Heritage and its management, socio-politics of the past
A PhD project with John Carman will focus on the role in the present of material remains from the past. This involves a concern with the ideological aspects of what we call ‘heritage’ and the institutions – organisational, legal, structural – that we set up to manage it.
Dr Carman am interested in what kinds of object we allocate to the category ‘heritage’ and how we do it, and how aspects of heritage management relate to the theory and practice of archaeology as a research discipline into the past. He has a particular interest in how issues of ownership impinge upon and condition our attitudes towards and expectations of the material heritage. All of this derives from an interest in understanding the various types of value we give to our material heritage – what those values are, and from where they derive. The category of heritage is a universal one – everybody can claim to have a heritage – but the specifics of what constitutes that heritage and how it is treated vary from place to place: so he is also interested in comparing heritage practices internationally: this is reflected in his current writing project for Cambridge University Press entitled Archaeological Resource Management: an international perspective.
Dr Carman’s current students are studying such diverse areas as the material legacy of World War Two in Wales, the display of Classical Greek statues in Western European museums, and intangible cultural heritage in Taiwan.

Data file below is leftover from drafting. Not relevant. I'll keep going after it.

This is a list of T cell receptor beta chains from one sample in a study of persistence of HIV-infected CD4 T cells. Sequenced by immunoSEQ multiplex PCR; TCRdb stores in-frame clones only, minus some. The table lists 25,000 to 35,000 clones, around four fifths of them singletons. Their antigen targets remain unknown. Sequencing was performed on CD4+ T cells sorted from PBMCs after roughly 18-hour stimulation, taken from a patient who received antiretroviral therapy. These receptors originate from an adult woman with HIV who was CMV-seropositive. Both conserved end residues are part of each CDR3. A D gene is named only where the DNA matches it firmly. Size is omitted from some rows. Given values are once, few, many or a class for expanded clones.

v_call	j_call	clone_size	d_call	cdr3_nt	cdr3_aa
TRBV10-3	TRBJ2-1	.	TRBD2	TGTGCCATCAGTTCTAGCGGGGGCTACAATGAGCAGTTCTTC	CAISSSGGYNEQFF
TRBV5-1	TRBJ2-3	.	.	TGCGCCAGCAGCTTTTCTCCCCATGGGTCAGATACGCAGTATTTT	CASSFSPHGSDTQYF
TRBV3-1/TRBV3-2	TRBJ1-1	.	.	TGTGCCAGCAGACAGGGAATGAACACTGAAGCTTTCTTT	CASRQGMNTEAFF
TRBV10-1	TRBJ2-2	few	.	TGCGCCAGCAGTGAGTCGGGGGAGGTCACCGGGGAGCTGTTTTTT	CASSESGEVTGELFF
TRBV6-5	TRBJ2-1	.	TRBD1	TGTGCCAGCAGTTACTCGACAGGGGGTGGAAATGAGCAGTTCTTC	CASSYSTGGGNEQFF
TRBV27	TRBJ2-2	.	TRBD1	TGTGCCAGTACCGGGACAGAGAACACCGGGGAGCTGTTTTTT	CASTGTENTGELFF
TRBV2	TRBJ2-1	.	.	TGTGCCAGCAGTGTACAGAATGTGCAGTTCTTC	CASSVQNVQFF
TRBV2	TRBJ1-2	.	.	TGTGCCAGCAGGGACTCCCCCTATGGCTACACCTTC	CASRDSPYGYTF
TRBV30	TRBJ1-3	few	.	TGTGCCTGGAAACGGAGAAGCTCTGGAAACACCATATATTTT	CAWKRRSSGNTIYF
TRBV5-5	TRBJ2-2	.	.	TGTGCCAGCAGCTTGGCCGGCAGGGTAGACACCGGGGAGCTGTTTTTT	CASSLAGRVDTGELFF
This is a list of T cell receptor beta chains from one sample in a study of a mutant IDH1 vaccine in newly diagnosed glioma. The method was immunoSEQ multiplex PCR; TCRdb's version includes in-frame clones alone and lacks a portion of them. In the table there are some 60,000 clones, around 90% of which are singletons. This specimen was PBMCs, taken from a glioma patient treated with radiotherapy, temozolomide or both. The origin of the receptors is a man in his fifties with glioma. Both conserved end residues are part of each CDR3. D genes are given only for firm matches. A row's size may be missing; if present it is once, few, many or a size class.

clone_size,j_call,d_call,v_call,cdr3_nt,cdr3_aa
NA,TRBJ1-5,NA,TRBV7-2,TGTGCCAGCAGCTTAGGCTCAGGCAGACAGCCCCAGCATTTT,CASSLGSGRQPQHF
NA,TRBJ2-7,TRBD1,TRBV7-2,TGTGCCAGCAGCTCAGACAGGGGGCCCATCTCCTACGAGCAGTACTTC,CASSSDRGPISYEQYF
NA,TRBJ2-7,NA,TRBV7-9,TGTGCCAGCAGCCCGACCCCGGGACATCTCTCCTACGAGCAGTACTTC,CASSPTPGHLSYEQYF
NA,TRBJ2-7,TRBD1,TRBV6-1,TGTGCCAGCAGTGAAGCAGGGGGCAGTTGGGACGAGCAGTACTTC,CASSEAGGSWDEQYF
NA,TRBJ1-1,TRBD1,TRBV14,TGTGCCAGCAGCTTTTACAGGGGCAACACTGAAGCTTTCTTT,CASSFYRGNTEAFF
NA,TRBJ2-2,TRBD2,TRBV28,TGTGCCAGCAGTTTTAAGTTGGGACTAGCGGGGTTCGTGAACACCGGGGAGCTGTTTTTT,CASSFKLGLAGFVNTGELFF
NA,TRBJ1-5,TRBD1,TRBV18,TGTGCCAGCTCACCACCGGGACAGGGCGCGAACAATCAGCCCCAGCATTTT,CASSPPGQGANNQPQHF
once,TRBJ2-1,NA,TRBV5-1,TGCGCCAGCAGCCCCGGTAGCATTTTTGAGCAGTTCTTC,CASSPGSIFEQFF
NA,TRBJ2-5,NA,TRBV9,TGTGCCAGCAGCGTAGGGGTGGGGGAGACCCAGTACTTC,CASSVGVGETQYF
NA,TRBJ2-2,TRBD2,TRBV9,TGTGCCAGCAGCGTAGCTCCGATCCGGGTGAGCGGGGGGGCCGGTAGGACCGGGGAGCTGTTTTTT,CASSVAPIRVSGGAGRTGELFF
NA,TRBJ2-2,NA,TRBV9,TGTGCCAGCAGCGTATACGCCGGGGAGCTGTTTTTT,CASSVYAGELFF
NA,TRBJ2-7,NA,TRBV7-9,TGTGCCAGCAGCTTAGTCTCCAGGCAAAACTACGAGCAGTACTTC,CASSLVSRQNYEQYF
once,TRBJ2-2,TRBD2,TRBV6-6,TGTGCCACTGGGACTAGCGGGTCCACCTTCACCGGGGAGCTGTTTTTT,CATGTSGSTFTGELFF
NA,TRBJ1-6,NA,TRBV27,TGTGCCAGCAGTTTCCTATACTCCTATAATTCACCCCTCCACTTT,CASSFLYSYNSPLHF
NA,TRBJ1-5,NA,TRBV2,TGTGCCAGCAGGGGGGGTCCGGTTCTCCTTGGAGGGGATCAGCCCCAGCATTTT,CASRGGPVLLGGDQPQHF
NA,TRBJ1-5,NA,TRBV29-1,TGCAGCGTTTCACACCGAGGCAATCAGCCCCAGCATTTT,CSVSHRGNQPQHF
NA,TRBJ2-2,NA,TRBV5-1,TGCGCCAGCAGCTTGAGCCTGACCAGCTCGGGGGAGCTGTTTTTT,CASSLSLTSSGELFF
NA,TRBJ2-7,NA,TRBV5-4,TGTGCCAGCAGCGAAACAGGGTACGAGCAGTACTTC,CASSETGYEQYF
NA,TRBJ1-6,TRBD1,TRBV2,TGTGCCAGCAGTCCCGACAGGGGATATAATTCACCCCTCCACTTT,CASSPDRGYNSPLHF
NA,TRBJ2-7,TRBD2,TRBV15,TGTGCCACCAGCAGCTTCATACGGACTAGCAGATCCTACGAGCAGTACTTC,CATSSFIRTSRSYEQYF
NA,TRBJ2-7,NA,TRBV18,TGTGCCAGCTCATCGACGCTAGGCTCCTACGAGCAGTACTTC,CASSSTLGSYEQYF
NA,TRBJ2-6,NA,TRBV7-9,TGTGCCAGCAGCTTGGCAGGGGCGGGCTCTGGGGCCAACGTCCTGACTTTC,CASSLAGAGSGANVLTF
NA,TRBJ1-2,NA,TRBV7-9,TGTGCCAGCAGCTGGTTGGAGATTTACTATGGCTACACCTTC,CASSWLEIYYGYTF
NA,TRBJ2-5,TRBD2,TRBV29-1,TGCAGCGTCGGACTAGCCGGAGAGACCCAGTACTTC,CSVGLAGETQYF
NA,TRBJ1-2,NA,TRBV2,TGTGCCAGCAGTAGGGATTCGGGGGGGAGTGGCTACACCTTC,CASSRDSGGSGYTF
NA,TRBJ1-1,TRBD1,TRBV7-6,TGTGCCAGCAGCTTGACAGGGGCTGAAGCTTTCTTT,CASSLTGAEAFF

J. Carman. Archaeology and Heritage: an introduction, London, Continuum Press, 2002
J. Carman. Against Cultural Property: archaeology, heritage and ownership, Duckworth Debates in Archaeology, 2005
J. Carman (ed.) Theorising a Realm of Practice: research agendas in archaeological heritage management, 2000 (= International Journal of Heritage Studies 6.4, 303-330)
R. White & J. Carman (eds) World Heritage: global challenges, local solutions, proceedings of a conference at Coalbrookdale, 4 – 7 May 2006 hosted by the Ironbridge Institute, BAR International Series 1698
M L S Sorensen & J. Carman (eds) Heritage Studies: methods & approaches, London, Routledge, 2009
How good is research at University of Birmingham in History?
FTE Category A staff submitted: 37.20
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